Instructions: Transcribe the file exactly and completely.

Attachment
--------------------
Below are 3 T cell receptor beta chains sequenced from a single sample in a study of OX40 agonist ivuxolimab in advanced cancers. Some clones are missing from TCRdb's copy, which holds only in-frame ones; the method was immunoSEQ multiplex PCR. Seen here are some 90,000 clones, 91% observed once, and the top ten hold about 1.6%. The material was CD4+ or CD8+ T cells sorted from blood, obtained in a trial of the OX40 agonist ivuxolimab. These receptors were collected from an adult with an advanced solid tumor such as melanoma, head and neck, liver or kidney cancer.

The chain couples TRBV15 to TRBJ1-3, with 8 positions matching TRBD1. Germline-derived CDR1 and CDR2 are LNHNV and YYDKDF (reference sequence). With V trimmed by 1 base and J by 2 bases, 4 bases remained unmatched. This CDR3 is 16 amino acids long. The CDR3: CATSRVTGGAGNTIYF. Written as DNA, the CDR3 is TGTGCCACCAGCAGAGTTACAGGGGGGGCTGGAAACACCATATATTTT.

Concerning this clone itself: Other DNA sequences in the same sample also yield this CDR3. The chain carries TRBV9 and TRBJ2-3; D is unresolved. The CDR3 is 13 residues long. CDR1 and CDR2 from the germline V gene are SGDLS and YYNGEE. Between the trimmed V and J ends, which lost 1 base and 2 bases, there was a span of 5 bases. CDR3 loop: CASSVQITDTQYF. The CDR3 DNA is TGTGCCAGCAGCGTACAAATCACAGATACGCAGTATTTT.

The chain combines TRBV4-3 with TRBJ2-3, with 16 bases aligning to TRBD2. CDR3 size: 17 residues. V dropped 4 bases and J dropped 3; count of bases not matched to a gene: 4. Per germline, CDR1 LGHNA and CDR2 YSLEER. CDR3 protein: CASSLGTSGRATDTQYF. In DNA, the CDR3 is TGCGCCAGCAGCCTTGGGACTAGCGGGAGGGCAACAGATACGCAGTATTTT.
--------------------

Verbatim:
Below are 3 T cell receptor beta chains sequenced from a single sample in a study of OX40 agonist ivuxolimab in advanced cancers. Some clones are missing from TCRdb's copy, which holds only in-frame ones; the method was immunoSEQ multiplex PCR. Seen here are some 90,000 clones, 91% observed once, and the top ten hold about 1.6%. The material was CD4+ or CD8+ T cells sorted from blood, obtained in a trial of the OX40 agonist ivuxolimab. These receptors were collected from an adult with an advanced solid tumor such as melanoma, head and neck, liver or kidney cancer.

The chain couples TRBV15 to TRBJ1-3, with 8 positions matching TRBD1. Germline-derived CDR1 and CDR2 are LNHNV and YYDKDF (reference sequence). With V trimmed by 1 base and J by 2 bases, 4 bases remained unmatched. This CDR3 is 16 amino acids long. The CDR3: CATSRVTGGAGNTIYF. Written as DNA, the CDR3 is TGTGCCACCAGCAGAGTTACAGGGGGGGCTGGAAACACCATATATTTT.

Concerning this clone itself: Other DNA sequences in the same sample also yield this CDR3. The chain carries TRBV9 and TRBJ2-3; D is unresolved. The CDR3 is 13 residues long. CDR1 and CDR2 from the germline V gene are SGDLS and YYNGEE. Between the trimmed V and J ends, which lost 1 base and 2 bases, there was a span of 5 bases. CDR3 loop: CASSVQITDTQYF. The CDR3 DNA is TGTGCCAGCAGCGTACAAATCACAGATACGCAGTATTTT.

The chain combines TRBV4-3 with TRBJ2-3, with 16 bases aligning to TRBD2. CDR3 size: 17 residues. V dropped 4 bases and J dropped 3; count of bases not matched to a gene: 4. Per germline, CDR1 LGHNA and CDR2 YSLEER. CDR3 protein: CASSLGTSGRATDTQYF. In DNA, the CDR3 is TGCGCCAGCAGCCTTGGGACTAGCGGGAGGGCAACAGATACGCAGTATTTT.